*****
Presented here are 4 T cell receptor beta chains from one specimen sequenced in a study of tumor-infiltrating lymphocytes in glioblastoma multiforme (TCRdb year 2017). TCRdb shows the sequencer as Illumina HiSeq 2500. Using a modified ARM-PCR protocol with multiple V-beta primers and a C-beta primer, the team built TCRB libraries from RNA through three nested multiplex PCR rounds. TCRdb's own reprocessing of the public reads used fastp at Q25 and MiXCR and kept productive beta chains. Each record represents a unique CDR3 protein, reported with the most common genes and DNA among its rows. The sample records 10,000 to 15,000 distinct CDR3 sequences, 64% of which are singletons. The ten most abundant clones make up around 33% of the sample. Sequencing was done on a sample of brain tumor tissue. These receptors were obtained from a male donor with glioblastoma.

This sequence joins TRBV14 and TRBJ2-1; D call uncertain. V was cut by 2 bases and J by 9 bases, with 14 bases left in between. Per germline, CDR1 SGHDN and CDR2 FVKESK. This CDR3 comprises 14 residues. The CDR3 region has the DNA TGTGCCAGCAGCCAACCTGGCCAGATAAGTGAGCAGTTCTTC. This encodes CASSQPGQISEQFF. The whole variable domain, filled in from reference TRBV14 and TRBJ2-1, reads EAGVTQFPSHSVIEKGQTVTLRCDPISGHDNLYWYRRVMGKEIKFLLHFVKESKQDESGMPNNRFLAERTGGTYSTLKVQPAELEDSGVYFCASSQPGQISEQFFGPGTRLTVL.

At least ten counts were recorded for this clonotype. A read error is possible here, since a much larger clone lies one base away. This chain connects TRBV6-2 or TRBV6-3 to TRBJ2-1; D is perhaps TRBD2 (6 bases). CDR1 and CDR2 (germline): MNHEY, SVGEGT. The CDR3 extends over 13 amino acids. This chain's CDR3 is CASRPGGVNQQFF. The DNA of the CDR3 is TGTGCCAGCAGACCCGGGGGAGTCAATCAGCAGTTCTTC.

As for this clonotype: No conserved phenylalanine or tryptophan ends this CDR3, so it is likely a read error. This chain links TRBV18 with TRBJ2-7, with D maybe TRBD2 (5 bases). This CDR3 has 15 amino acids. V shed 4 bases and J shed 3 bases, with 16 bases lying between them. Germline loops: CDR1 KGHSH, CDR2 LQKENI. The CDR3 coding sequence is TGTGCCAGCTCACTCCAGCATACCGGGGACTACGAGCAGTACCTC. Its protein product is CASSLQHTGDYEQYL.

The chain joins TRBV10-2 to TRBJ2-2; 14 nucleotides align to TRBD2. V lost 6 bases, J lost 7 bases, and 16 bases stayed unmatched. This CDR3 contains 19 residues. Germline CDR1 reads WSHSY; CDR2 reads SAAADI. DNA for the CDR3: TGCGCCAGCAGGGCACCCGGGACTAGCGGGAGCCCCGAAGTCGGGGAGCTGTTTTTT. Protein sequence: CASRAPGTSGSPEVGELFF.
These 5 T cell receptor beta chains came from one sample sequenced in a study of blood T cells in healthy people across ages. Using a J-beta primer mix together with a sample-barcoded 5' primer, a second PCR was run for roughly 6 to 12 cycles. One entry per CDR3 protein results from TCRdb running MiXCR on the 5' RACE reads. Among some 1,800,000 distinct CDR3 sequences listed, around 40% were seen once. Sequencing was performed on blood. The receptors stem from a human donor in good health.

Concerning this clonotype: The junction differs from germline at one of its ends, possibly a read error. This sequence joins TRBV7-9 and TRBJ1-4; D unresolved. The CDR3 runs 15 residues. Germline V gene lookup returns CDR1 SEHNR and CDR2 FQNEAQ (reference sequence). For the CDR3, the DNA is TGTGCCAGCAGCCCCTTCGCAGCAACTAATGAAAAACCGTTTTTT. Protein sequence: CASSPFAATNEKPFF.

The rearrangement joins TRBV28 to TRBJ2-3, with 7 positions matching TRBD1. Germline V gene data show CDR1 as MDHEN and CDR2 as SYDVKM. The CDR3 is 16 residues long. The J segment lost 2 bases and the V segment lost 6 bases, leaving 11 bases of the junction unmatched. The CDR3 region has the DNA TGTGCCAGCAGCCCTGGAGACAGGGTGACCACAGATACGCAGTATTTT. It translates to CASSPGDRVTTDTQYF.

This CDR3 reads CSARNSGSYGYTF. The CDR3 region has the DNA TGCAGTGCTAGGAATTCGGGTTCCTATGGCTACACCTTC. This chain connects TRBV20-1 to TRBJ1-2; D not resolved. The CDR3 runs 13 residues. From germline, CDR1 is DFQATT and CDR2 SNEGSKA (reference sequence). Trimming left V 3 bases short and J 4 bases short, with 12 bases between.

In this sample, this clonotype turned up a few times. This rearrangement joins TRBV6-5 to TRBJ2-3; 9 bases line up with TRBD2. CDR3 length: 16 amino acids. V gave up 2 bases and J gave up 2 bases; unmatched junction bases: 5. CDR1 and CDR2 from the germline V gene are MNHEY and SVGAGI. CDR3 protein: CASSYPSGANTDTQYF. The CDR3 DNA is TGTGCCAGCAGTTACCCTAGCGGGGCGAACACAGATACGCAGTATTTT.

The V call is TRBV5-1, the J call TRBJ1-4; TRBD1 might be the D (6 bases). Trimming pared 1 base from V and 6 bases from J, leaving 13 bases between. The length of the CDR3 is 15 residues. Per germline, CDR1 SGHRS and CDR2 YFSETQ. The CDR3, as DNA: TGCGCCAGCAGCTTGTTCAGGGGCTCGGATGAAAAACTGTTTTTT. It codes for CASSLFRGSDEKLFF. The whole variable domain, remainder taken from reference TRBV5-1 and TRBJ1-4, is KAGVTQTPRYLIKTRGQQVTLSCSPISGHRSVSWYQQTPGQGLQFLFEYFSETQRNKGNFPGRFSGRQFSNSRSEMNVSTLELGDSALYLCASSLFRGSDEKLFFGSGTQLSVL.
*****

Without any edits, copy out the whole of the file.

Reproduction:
Presented here are 4 T cell receptor beta chains from one specimen sequenced in a study of tumor-infiltrating lymphocytes in glioblastoma multiforme (TCRdb year 2017). TCRdb shows the sequencer as Illumina HiSeq 2500. Using a modified ARM-PCR protocol with multiple V-beta primers and a C-beta primer, the team built TCRB libraries from RNA through three nested multiplex PCR rounds. TCRdb's own reprocessing of the public reads used fastp at Q25 and MiXCR and kept productive beta chains. Each record represents a unique CDR3 protein, reported with the most common genes and DNA among its rows. The sample records 10,000 to 15,000 distinct CDR3 sequences, 64% of which are singletons. The ten most abundant clones make up around 33% of the sample. Sequencing was done on a sample of brain tumor tissue. These receptors were obtained from a male donor with glioblastoma.

This sequence joins TRBV14 and TRBJ2-1; D call uncertain. V was cut by 2 bases and J by 9 bases, with 14 bases left in between. Per germline, CDR1 SGHDN and CDR2 FVKESK. This CDR3 comprises 14 residues. The CDR3 region has the DNA TGTGCCAGCAGCCAACCTGGCCAGATAAGTGAGCAGTTCTTC. This encodes CASSQPGQISEQFF. The whole variable domain, filled in from reference TRBV14 and TRBJ2-1, reads EAGVTQFPSHSVIEKGQTVTLRCDPISGHDNLYWYRRVMGKEIKFLLHFVKESKQDESGMPNNRFLAERTGGTYSTLKVQPAELEDSGVYFCASSQPGQISEQFFGPGTRLTVL.

At least ten counts were recorded for this clonotype. A read error is possible here, since a much larger clone lies one base away. This chain connects TRBV6-2 or TRBV6-3 to TRBJ2-1; D is perhaps TRBD2 (6 bases). CDR1 and CDR2 (germline): MNHEY, SVGEGT. The CDR3 extends over 13 amino acids. This chain's CDR3 is CASRPGGVNQQFF. The DNA of the CDR3 is TGTGCCAGCAGACCCGGGGGAGTCAATCAGCAGTTCTTC.

As for this clonotype: No conserved phenylalanine or tryptophan ends this CDR3, so it is likely a read error. This chain links TRBV18 with TRBJ2-7, with D maybe TRBD2 (5 bases). This CDR3 has 15 amino acids. V shed 4 bases and J shed 3 bases, with 16 bases lying between them. Germline loops: CDR1 KGHSH, CDR2 LQKENI. The CDR3 coding sequence is TGTGCCAGCTCACTCCAGCATACCGGGGACTACGAGCAGTACCTC. Its protein product is CASSLQHTGDYEQYL.

The chain joins TRBV10-2 to TRBJ2-2; 14 nucleotides align to TRBD2. V lost 6 bases, J lost 7 bases, and 16 bases stayed unmatched. This CDR3 contains 19 residues. Germline CDR1 reads WSHSY; CDR2 reads SAAADI. DNA for the CDR3: TGCGCCAGCAGGGCACCCGGGACTAGCGGGAGCCCCGAAGTCGGGGAGCTGTTTTTT. Protein sequence: CASRAPGTSGSPEVGELFF.
These 5 T cell receptor beta chains came from one sample sequenced in a study of blood T cells in healthy people across ages. Using a J-beta primer mix together with a sample-barcoded 5' primer, a second PCR was run for roughly 6 to 12 cycles. One entry per CDR3 protein results from TCRdb running MiXCR on the 5' RACE reads. Among some 1,800,000 distinct CDR3 sequences listed, around 40% were seen once. Sequencing was performed on blood. The receptors stem from a human donor in good health.

Concerning this clonotype: The junction differs from germline at one of its ends, possibly a read error. This sequence joins TRBV7-9 and TRBJ1-4; D unresolved. The CDR3 runs 15 residues. Germline V gene lookup returns CDR1 SEHNR and CDR2 FQNEAQ (reference sequence). For the CDR3, the DNA is TGTGCCAGCAGCCCCTTCGCAGCAACTAATGAAAAACCGTTTTTT. Protein sequence: CASSPFAATNEKPFF.

The rearrangement joins TRBV28 to TRBJ2-3, with 7 positions matching TRBD1. Germline V gene data show CDR1 as MDHEN and CDR2 as SYDVKM. The CDR3 is 16 residues long. The J segment lost 2 bases and the V segment lost 6 bases, leaving 11 bases of the junction unmatched. The CDR3 region has the DNA TGTGCCAGCAGCCCTGGAGACAGGGTGACCACAGATACGCAGTATTTT. It translates to CASSPGDRVTTDTQYF.

This CDR3 reads CSARNSGSYGYTF. The CDR3 region has the DNA TGCAGTGCTAGGAATTCGGGTTCCTATGGCTACACCTTC. This chain connects TRBV20-1 to TRBJ1-2; D not resolved. The CDR3 runs 13 residues. From germline, CDR1 is DFQATT and CDR2 SNEGSKA (reference sequence). Trimming left V 3 bases short and J 4 bases short, with 12 bases between.

In this sample, this clonotype turned up a few times. This rearrangement joins TRBV6-5 to TRBJ2-3; 9 bases line up with TRBD2. CDR3 length: 16 amino acids. V gave up 2 bases and J gave up 2 bases; unmatched junction bases: 5. CDR1 and CDR2 from the germline V gene are MNHEY and SVGAGI. CDR3 protein: CASSYPSGANTDTQYF. The CDR3 DNA is TGTGCCAGCAGTTACCCTAGCGGGGCGAACACAGATACGCAGTATTTT.

The V call is TRBV5-1, the J call TRBJ1-4; TRBD1 might be the D (6 bases). Trimming pared 1 base from V and 6 bases from J, leaving 13 bases between. The length of the CDR3 is 15 residues. Per germline, CDR1 SGHRS and CDR2 YFSETQ. The CDR3, as DNA: TGCGCCAGCAGCTTGTTCAGGGGCTCGGATGAAAAACTGTTTTTT. It codes for CASSLFRGSDEKLFF. The whole variable domain, remainder taken from reference TRBV5-1 and TRBJ1-4, is KAGVTQTPRYLIKTRGQQVTLSCSPISGHRSVSWYQQTPGQGLQFLFEYFSETQRNKGNFPGRFSGRQFSNSRSEMNVSTLELGDSALYLCASSLFRGSDEKLFFGSGTQLSVL.